Costly Mistakes Tenants Make

Not Reading the Lease Agreement

The lease is a legal binding contract. It goes over much more than just how much rent you pay and how you pay the rent. Your lease contains all the information, rules and guidelines.

Not Maintaining the Yard

The lease states that maintaining the yard is the responsibility of the tenant. If you are renting a home or property that has a yard, you must keep up the yard. This is especially important if the home is in an HOA. If the HOA sends a letter or cuts the yard, it will be charged back to the tenant.

Not Sending in the Property Condition Form

This can cost you a lot of money. It is imperative that you fill out the property condition form within the allotted time by your property manager. When you move out, the property manager will walk the property. Any damage to the property will be the tenant’s responsibility. If you do not fill out, sign and date the property condition form of any damage, even before you move in, the damage could be charged back to you.

The inventory condition form is the proof that you did not cause the pre-existing damage.

Making Alterations Without Approval

We understand when you move into a property you want to make it your home. However, if you want to change the paint color or make any alterations or renovations, you must get landlords permission in writing. You do not want to be charged for actually improving the property, but that is a very good possibility.

Calling in a Maintenance Ticket

The lease states that all notices must be in writing. Please use the resident portal to enter all work orders. Making a phone call to enter a maintenance ticket, although easy, is not the preferred method.

Not Being Home for a Scheduled Appointment<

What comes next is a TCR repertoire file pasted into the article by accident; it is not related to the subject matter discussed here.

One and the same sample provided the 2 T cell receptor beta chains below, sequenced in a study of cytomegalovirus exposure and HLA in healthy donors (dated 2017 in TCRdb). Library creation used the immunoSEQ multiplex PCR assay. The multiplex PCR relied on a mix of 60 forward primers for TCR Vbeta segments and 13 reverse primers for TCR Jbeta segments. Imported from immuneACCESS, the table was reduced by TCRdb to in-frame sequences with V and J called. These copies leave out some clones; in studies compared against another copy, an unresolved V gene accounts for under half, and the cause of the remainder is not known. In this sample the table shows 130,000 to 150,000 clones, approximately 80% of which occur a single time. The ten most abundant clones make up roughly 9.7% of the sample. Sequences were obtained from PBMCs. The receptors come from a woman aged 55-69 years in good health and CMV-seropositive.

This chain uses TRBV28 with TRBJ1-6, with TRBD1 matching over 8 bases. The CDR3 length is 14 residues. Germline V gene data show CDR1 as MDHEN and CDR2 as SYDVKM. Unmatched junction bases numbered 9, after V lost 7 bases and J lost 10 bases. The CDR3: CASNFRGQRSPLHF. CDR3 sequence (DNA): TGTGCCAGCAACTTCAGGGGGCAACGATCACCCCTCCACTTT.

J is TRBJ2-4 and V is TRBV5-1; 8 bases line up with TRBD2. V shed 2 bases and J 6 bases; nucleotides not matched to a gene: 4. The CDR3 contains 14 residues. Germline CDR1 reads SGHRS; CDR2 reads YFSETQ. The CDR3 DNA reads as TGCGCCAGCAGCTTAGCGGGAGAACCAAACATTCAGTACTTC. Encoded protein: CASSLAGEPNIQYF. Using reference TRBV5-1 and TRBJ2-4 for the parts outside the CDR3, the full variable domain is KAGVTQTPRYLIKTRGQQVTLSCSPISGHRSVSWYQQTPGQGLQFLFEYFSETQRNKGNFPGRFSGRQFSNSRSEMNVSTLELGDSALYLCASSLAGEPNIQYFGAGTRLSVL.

If you schedule an appointment with the management company or maintenance company and then you are not home for that appointment, there is a trip charge that the tenant is responsible for.

Not Reporting Maintenance

Some tenants don’t report maintenance because they do not want to pay the maintenance trip charge. However, not calling in a maintenance issue can cause the resident to be charged for the full maintenance job when they move out. Also, the maintenance issue may cause much larger issues that the tenant will be charged.

Not Getting Renters Insurance

A landlord’s insurance policy does not cover the tenant’s personal property. So, if there is a flood or an electric socket burns out your TV, or a water pipe bursts and your valuables get damaged, that is not the responsibility of the landlord. You are responsible for your valuables.

A renter’s insurance policy is very inexpensive. They are typically $10 – $20 per month.

There are many scenarios where renters insurance would help, such as the water bursting or the electrical socket as mentioned above. Other scenarios include, theft, fire or if someone gets injured on the property.